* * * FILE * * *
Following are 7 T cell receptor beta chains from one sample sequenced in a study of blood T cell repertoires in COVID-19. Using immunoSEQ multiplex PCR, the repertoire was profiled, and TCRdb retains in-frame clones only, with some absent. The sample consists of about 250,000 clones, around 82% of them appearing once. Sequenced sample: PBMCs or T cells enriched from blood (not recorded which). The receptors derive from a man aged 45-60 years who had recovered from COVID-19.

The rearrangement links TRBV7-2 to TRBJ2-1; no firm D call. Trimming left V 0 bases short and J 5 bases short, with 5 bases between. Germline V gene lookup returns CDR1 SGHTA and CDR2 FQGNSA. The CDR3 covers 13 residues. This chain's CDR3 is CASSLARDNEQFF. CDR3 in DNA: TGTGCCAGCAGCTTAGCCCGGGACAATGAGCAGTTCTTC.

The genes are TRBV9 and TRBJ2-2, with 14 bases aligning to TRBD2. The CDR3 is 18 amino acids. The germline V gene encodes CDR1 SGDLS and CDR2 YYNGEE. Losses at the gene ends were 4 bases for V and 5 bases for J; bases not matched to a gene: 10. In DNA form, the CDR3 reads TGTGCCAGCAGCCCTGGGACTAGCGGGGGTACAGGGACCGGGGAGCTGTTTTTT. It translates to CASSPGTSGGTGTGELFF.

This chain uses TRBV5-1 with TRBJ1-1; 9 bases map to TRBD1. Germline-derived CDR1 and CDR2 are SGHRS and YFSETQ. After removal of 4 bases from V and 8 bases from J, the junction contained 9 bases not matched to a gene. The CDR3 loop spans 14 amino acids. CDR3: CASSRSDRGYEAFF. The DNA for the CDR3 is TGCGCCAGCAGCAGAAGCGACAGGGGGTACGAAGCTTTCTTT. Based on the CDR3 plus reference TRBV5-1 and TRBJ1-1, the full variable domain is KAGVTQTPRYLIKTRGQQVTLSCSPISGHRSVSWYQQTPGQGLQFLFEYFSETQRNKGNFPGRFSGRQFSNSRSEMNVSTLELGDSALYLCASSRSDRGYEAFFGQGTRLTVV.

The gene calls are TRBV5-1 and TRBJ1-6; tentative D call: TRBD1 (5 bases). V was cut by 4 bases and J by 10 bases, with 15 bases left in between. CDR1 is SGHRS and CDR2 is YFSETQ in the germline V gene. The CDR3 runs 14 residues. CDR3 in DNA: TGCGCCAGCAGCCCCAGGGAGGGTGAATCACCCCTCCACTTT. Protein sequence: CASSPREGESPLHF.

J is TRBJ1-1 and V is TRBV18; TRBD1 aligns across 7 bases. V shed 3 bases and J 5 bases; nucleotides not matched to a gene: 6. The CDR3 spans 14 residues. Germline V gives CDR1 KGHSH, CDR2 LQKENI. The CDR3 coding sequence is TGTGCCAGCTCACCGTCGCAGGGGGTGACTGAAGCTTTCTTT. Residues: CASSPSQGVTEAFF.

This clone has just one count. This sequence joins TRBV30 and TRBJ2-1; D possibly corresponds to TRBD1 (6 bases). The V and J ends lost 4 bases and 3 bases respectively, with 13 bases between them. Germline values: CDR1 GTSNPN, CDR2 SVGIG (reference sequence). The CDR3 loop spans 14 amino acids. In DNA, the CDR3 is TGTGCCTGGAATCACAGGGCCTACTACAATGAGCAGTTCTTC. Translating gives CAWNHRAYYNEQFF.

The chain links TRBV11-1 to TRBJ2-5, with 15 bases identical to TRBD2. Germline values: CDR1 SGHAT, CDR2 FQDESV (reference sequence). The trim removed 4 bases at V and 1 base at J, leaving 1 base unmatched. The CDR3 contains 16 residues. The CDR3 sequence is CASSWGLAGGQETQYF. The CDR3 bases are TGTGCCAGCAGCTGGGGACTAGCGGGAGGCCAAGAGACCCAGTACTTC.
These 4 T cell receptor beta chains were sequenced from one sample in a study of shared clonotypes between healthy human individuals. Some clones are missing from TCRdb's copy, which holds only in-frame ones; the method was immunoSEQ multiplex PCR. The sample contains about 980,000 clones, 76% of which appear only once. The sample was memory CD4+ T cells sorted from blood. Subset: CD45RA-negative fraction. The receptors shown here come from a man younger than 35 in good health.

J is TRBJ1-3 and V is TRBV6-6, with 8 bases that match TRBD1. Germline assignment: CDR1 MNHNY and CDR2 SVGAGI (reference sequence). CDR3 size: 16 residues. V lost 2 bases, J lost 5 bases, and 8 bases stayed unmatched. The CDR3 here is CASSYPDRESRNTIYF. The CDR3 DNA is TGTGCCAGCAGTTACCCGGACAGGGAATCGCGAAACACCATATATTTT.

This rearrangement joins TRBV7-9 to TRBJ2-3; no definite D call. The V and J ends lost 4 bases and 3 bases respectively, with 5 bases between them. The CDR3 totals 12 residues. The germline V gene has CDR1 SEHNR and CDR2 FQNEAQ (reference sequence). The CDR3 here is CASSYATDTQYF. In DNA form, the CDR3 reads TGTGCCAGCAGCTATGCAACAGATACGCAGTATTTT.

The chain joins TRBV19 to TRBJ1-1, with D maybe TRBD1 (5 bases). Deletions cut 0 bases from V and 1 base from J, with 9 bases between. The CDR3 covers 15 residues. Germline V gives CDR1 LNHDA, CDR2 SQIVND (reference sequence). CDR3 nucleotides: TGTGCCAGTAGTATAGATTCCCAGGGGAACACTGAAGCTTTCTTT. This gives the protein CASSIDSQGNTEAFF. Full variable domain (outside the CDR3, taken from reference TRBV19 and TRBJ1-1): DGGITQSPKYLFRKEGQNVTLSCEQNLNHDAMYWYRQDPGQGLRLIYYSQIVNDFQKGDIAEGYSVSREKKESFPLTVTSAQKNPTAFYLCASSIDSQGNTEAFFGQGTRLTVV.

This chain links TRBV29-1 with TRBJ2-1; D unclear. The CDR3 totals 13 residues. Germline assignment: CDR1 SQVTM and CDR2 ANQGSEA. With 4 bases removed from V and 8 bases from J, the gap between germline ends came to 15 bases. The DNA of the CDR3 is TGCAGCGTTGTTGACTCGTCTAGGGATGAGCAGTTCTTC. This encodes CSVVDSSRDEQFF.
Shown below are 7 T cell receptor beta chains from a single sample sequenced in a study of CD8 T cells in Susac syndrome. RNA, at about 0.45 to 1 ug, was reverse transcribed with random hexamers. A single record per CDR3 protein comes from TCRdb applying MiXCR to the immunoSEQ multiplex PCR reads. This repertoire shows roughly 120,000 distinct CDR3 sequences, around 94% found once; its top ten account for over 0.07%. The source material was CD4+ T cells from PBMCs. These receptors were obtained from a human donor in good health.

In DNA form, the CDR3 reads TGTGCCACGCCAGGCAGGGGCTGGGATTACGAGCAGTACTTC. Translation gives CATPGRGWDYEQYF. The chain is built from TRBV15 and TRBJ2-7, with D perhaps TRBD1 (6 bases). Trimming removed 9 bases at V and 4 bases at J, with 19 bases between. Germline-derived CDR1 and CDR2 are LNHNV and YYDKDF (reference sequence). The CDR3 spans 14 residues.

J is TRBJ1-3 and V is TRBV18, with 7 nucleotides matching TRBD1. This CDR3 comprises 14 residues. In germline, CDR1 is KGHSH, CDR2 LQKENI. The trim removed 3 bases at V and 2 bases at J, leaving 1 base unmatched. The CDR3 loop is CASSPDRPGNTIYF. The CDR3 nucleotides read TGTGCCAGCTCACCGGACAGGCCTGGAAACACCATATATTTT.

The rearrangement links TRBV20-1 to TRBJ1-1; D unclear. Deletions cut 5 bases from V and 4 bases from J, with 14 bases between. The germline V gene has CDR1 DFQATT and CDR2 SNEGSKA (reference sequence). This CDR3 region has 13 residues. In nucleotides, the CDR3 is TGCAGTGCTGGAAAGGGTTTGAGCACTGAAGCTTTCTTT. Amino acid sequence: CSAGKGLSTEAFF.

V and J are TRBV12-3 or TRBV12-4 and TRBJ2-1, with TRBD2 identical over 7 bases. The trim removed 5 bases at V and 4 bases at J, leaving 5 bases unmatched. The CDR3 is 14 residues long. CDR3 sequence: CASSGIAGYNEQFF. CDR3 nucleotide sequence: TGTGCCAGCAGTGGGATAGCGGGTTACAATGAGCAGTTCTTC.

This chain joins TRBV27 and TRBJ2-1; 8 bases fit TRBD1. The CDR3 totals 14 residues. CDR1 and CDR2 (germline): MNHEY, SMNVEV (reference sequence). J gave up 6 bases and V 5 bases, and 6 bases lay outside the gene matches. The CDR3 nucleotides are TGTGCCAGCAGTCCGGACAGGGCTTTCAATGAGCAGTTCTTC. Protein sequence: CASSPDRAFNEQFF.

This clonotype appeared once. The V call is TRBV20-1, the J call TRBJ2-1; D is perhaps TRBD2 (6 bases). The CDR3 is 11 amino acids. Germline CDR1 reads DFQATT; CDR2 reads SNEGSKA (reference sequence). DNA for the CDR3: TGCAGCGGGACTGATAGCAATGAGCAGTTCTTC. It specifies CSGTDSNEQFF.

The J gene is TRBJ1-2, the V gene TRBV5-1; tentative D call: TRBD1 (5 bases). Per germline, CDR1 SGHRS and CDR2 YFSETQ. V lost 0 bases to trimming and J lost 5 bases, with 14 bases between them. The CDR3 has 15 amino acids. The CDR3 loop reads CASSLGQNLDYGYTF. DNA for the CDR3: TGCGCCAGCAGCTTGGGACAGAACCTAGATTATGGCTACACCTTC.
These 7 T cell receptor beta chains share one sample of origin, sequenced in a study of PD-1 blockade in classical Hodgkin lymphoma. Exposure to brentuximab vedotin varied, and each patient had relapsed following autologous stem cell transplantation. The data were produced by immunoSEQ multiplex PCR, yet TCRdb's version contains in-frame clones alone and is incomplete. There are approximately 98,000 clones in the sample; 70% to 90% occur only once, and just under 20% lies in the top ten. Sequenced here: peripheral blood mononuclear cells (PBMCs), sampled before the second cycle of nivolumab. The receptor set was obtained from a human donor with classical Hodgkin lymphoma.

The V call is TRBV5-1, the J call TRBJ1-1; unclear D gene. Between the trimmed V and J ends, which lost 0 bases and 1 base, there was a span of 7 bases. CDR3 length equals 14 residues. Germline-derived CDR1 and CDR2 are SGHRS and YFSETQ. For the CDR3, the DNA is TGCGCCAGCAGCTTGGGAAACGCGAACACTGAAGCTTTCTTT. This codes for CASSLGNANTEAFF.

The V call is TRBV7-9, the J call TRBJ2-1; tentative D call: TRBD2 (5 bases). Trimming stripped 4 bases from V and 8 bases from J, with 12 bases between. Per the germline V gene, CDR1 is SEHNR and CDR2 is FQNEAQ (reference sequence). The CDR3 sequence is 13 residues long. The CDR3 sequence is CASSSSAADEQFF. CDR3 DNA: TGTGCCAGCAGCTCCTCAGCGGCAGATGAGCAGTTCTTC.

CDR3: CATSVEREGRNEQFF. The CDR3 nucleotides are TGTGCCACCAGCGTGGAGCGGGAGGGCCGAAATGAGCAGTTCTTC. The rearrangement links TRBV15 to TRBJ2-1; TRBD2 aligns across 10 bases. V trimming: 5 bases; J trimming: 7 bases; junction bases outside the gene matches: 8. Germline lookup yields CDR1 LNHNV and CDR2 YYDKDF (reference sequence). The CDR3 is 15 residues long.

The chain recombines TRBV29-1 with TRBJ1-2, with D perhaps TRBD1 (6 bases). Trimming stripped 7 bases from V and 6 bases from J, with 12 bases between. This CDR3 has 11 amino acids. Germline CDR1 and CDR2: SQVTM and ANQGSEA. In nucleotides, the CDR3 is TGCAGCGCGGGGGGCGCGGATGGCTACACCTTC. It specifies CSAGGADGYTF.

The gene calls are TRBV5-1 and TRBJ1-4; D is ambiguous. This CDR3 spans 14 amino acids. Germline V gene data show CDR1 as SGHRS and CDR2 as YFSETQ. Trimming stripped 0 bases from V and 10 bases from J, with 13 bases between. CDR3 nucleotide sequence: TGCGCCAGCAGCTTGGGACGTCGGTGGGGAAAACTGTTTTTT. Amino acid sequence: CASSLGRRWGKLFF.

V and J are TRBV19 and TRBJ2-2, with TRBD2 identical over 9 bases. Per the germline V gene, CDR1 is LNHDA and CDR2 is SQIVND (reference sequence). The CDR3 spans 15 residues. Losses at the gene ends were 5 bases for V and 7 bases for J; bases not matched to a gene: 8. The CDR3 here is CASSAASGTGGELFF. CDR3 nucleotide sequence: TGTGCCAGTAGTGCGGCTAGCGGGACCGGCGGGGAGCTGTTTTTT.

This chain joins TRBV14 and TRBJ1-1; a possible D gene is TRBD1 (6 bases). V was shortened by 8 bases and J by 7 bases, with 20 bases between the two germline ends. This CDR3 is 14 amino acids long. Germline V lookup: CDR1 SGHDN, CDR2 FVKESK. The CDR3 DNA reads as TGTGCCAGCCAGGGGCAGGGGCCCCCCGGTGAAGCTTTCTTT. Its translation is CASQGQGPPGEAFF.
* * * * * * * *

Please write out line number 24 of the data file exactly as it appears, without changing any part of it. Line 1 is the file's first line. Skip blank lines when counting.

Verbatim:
The V call is TRBV7-9, the J call TRBJ2-1; tentative D call: TRBD2 (5 bases). Trimming stripped 4 bases from V and 8 bases from J, with 12 bases between. Per the germline V gene, CDR1 is SEHNR and CDR2 is FQNEAQ (reference sequence). The CDR3 sequence is 13 residues long. The CDR3 sequence is CASSSSAADEQFF. CDR3 DNA: TGTGCCAGCAGCTCCTCAGCGGCAGATGAGCAGTTCTTC.